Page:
(Q5) Is the magic behind the Privileges button a custom omv axs list thing or is that also a unix file system permission thing?

    I'm guessing the following:
    The perms set with this button are used by omv to set a filter (axs list by name or group) for conditionally connecting users via network and are not at all related to unix file system perms.
    Once they are connected, they have file sys axs because all users created for axs list puroses by omv are also auto added to the unix file sys group "users".

    So when the share was made with Users: read/write.... then the connected person has read/write perms.
    If the share was made with Users: read.... then the connected person has read perms.
    This is where the picture isn't quite clear... because this doesn't explain why I can make a share with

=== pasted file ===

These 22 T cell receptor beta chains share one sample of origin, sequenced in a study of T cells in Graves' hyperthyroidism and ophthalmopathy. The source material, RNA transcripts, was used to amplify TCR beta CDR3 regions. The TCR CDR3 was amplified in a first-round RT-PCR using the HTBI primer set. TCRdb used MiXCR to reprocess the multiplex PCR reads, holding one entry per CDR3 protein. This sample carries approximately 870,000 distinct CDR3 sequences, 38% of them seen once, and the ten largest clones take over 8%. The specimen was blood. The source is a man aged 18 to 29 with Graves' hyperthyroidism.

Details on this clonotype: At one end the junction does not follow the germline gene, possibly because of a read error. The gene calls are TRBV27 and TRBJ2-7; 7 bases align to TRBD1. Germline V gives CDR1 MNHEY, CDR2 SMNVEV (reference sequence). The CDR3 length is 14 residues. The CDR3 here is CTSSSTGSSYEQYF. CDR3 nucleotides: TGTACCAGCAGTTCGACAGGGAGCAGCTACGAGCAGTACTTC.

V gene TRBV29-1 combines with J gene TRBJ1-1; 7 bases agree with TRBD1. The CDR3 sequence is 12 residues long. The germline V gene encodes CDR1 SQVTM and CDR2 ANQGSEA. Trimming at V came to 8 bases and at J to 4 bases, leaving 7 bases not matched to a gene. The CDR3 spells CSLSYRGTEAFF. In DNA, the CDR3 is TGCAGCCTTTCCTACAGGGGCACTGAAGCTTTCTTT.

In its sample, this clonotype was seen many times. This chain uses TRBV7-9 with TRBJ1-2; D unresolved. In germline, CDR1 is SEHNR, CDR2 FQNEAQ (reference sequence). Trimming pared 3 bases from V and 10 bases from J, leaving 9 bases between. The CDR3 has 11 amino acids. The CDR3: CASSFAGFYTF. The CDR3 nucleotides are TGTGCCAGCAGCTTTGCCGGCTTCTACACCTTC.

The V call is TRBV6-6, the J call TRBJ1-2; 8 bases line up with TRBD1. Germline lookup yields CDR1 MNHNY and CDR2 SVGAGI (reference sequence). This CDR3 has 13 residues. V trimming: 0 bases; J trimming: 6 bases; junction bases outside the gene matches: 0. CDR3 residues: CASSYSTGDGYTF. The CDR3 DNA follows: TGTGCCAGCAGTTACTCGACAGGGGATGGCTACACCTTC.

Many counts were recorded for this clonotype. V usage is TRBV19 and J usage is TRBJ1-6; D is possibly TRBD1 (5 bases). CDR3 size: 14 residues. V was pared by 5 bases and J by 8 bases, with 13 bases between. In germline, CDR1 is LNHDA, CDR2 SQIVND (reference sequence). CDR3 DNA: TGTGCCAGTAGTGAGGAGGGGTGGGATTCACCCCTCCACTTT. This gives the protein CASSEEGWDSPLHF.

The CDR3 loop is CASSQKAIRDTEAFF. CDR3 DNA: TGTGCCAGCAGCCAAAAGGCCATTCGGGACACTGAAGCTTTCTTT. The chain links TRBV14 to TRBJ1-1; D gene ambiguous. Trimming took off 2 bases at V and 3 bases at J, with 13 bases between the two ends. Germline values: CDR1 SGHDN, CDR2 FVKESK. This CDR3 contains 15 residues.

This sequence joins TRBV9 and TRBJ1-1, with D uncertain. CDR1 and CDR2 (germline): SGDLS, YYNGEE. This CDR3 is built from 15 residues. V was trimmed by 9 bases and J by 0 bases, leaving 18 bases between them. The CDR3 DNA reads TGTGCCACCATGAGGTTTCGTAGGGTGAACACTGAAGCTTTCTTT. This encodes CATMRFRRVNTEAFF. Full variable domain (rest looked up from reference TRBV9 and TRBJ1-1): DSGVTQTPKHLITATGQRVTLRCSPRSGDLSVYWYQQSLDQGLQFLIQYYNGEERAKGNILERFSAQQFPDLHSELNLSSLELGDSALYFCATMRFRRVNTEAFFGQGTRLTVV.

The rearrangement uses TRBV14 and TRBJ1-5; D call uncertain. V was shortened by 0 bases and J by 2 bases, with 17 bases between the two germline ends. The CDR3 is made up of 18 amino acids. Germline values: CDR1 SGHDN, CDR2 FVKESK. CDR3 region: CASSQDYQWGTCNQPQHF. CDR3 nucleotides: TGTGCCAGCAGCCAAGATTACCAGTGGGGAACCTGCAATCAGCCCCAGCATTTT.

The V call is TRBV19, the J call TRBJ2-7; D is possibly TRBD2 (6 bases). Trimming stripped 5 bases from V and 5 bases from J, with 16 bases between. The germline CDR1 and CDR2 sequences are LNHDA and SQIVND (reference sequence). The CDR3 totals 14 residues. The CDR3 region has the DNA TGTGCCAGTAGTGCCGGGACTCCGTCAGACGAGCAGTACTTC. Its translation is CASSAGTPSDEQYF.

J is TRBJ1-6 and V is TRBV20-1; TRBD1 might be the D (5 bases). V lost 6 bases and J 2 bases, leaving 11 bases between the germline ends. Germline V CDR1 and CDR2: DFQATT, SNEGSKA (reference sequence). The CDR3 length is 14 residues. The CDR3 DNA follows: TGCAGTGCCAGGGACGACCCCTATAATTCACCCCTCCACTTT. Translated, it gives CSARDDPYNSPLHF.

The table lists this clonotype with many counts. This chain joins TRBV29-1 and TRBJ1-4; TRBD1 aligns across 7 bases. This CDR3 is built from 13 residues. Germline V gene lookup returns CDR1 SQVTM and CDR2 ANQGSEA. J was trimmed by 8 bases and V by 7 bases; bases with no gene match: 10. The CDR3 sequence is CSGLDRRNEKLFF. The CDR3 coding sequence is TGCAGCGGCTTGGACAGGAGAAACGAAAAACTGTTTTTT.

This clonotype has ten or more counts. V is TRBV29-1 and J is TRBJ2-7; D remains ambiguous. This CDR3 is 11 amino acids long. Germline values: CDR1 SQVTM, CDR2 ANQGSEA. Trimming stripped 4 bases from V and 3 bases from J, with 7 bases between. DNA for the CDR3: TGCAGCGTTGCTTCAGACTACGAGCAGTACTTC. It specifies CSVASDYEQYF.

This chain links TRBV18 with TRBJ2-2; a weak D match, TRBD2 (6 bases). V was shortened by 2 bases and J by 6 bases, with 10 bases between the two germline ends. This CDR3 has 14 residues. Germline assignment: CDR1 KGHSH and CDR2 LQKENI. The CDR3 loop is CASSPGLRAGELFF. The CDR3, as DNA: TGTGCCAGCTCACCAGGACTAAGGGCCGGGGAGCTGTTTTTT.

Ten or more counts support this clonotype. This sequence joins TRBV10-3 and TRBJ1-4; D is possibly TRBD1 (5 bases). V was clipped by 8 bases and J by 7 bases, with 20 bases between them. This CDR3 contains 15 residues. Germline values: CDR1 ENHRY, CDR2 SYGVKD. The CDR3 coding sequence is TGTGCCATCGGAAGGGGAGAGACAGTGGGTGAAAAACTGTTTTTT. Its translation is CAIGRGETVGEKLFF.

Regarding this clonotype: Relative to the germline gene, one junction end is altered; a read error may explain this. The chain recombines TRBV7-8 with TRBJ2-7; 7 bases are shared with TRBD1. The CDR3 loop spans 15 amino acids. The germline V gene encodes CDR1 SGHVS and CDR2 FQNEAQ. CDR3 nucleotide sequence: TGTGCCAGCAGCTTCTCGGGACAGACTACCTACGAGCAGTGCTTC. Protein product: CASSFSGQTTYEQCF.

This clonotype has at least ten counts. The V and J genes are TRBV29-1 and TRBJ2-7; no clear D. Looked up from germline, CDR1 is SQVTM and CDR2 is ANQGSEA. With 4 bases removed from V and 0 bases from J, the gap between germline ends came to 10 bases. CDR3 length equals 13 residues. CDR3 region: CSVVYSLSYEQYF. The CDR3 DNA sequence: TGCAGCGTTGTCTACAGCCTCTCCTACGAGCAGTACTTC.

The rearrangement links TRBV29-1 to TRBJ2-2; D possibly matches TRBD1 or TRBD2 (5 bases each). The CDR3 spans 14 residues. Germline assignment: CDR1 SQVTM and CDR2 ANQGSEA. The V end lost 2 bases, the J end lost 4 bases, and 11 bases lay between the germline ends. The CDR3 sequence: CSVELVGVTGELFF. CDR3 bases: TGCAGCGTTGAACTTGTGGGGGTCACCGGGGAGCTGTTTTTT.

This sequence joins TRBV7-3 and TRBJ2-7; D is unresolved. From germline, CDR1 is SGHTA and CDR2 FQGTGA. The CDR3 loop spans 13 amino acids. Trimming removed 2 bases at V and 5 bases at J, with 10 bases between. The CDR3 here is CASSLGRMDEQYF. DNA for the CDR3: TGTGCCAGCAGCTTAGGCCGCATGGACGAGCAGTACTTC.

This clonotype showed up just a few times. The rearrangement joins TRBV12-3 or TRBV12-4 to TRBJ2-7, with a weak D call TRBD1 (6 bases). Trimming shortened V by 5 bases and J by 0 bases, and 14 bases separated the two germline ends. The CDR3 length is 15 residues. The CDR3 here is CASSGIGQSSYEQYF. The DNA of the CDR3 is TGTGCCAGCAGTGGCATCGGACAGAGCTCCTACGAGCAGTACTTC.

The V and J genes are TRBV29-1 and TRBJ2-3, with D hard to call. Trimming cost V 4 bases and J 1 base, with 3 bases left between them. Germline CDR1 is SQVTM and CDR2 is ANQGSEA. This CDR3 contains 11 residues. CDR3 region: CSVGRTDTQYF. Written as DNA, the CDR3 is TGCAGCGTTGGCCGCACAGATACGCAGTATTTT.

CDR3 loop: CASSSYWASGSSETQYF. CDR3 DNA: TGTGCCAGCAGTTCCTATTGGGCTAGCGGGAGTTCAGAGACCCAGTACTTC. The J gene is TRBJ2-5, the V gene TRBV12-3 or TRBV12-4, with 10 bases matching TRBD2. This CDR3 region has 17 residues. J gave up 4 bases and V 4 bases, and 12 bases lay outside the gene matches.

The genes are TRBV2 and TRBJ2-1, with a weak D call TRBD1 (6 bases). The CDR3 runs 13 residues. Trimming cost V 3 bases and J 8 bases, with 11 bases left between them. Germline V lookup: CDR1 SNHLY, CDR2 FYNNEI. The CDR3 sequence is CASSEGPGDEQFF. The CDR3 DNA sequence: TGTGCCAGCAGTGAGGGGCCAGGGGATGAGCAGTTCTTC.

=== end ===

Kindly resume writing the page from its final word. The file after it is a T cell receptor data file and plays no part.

UNIX FILE SYS -> Administrator: read/write, Users: read/write, Others: no access (this is chmod 770)
    OMV PERMS -> Accountans: read/write, Management: read, Administrators: read/write, all othe rgroups: no axs

    In other words, once connected to the share, the actual permissions (read or read/write or no access) are not related to the original 3 octal unix file sys perms
    (UNIX FILE SYS -> Administrator: read/write, Users: read/write, Others: no access (this is chmod 770)) setting because each group has different rights.

    You see, all users bellong to "users" group. We set the 3 octal perms so that Users: read/write. Yet, we know that this is ignored because only users of the Accounts and Administrator groups have read/write!!